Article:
VAT reduction on islands not ruled out

VAT reduction on islands not ruled out

Prime Minister Kyriakos Mitsotakis hinted on Wednesday at a possible reduction of VAT on the islands in a discussion he had with a local businessman during a visit to Astypalaia.

After the businessman, an owner of a traditional workshop in Hora on the island, outlined the difficulties faced by companies, Mitsotakis noted that there have been reductions in income tax and that “VAT will be the next step, when our public finances are fully balanced.”

Referring to the measures taken by the government to keep the economy afloat during the pandemic, Mistotakis emphasized that the goal was “to keep businesses alive” so they can enter the path of growth once life returns to normal.

Mitsotakis visited Astypalaia to inaugurate a plan by German automaker Volkswagen to turn it into a model island for climate-neutral mobility and green energy. 

In his meeting with the CEO of the Volkswagen Group, Herbert Diess, Mitsotakis described Astypalaia as “a symbol of what we can do to accelerate the green transition” and hailed it as a “window to a cleaner and greener future.”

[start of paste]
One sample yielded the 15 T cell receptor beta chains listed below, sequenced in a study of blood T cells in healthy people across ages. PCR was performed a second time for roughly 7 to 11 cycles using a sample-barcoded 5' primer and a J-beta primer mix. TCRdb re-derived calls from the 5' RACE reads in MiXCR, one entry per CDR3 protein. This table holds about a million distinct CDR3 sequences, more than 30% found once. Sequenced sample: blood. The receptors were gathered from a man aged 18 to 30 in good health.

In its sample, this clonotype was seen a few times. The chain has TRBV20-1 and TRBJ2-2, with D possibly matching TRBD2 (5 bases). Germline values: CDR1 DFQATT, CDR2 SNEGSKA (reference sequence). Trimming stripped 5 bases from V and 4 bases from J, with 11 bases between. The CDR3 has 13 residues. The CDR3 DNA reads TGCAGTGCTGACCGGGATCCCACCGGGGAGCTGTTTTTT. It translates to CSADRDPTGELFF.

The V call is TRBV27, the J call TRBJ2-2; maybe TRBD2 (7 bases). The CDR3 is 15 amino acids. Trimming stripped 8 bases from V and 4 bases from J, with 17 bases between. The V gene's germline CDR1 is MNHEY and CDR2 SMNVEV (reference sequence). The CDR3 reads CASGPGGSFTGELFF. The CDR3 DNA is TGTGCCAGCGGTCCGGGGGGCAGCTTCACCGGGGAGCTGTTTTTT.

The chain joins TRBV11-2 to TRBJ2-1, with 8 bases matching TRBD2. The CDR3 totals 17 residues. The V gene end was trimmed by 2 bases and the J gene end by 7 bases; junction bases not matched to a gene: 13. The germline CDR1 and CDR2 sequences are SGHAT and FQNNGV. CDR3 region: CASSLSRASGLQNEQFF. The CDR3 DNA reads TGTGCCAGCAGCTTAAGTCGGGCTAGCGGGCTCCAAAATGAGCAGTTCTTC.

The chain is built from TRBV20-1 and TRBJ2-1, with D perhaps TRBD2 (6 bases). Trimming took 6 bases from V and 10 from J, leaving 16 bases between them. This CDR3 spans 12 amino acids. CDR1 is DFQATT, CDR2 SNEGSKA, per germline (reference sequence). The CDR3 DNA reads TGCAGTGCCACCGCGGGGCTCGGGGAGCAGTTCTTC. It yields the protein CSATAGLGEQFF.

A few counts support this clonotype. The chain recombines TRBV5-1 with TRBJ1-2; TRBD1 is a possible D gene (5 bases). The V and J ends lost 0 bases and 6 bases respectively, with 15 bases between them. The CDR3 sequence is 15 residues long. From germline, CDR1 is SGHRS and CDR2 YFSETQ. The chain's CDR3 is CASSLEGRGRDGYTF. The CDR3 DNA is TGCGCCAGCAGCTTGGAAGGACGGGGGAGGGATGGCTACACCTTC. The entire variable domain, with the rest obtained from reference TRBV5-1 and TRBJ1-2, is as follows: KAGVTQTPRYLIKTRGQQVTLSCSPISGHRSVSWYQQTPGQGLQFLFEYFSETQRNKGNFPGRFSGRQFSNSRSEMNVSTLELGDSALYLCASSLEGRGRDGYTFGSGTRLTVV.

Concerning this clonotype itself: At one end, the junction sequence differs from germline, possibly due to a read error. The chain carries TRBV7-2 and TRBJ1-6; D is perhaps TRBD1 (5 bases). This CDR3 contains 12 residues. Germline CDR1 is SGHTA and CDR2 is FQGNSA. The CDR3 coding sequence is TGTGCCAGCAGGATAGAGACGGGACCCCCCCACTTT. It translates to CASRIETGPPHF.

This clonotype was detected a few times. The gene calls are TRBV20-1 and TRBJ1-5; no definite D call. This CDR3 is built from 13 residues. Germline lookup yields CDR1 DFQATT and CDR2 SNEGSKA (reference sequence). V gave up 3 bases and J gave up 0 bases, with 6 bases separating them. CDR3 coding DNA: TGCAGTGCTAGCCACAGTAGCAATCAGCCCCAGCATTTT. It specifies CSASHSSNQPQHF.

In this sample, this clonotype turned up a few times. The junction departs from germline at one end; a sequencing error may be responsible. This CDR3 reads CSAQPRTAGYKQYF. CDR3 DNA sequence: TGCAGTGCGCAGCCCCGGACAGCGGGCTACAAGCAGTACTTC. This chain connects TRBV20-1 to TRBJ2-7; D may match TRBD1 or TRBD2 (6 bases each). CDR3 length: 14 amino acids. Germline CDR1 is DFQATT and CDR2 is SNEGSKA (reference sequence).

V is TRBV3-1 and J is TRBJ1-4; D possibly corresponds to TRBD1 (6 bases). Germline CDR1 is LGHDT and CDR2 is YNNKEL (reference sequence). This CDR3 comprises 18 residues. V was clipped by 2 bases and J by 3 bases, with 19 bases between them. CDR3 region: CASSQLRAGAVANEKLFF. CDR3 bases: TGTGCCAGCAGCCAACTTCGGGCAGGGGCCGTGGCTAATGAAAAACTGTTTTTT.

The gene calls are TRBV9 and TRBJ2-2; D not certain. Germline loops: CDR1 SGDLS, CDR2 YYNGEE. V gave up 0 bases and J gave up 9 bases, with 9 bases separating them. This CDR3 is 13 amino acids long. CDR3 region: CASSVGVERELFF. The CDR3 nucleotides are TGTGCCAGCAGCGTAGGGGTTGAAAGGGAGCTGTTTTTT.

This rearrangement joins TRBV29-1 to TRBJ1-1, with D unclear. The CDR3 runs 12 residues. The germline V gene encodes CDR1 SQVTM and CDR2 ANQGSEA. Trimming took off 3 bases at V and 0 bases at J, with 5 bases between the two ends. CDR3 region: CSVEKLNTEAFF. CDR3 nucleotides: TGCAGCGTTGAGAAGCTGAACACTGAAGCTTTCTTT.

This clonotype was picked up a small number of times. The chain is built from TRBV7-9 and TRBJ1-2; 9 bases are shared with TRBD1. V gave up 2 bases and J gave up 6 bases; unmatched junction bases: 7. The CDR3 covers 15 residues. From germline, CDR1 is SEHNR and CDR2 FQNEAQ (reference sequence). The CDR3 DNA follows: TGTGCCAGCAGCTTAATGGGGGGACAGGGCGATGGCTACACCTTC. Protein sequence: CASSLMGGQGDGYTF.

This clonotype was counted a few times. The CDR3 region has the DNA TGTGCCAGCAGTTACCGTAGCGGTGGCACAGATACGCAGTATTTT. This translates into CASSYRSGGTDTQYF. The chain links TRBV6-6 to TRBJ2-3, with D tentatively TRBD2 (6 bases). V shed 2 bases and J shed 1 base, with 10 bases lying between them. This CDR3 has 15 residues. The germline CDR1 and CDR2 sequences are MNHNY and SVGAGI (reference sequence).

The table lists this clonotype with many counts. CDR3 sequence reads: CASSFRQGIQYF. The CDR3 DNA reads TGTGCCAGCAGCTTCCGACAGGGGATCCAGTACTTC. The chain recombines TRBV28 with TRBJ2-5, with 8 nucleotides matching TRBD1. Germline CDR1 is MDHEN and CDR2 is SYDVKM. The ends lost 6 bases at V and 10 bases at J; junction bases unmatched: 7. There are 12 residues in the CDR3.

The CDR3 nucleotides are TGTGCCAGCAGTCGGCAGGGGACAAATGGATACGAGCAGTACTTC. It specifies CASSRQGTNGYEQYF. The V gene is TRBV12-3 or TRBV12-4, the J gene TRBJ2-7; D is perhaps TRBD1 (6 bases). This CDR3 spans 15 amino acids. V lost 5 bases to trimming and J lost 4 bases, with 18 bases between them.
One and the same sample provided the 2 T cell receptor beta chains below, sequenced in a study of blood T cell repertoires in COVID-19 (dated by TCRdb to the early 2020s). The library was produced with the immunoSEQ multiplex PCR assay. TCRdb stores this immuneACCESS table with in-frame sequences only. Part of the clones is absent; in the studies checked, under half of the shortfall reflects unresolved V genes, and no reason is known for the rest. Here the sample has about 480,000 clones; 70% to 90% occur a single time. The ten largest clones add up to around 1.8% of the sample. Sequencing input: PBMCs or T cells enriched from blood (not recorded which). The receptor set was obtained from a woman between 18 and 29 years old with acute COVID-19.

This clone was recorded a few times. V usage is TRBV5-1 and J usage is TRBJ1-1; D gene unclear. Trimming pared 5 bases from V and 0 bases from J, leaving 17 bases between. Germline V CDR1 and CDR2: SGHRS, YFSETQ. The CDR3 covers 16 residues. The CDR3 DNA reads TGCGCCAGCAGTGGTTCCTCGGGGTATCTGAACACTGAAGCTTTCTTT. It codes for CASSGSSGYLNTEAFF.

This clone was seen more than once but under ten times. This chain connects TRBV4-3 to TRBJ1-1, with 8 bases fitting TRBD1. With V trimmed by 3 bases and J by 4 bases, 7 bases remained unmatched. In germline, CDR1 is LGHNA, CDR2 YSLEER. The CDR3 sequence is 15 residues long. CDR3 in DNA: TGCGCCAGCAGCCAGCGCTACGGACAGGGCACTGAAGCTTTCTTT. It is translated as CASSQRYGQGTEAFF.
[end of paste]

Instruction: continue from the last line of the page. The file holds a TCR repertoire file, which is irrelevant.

Astypalaia, he said, is the “test base for the green transition” and energy autonomy, completely fueled by nature.

In the meantime, the government is bracing for a return to political “normalcy” in the coming days with the expected submission to Parliament of the labor bill, and opposition SYRIZA preparing to wage a bitter battle against it.

In response to the bill, public and private labor unions on Wednesday called a 24-hour general strike for June 10 to protest the legislation which, they insist, will jeopardize workers’ rights.

The government has defended its proposals, saying they are designed to modernize labor legislation that has remained largely unchanged for decades. It has also stressed that the proposed legislation will not threaten, as unions claim, the eight-hour workday. Unions also say that the bill will make it more difficult to call a strike.

But next week will only be the beginning of what is scheduled to be a very busy season, as there will be no summer recess for Parliament this year and there is a backlog of legislation to be debated after the delays created by the pandemic.

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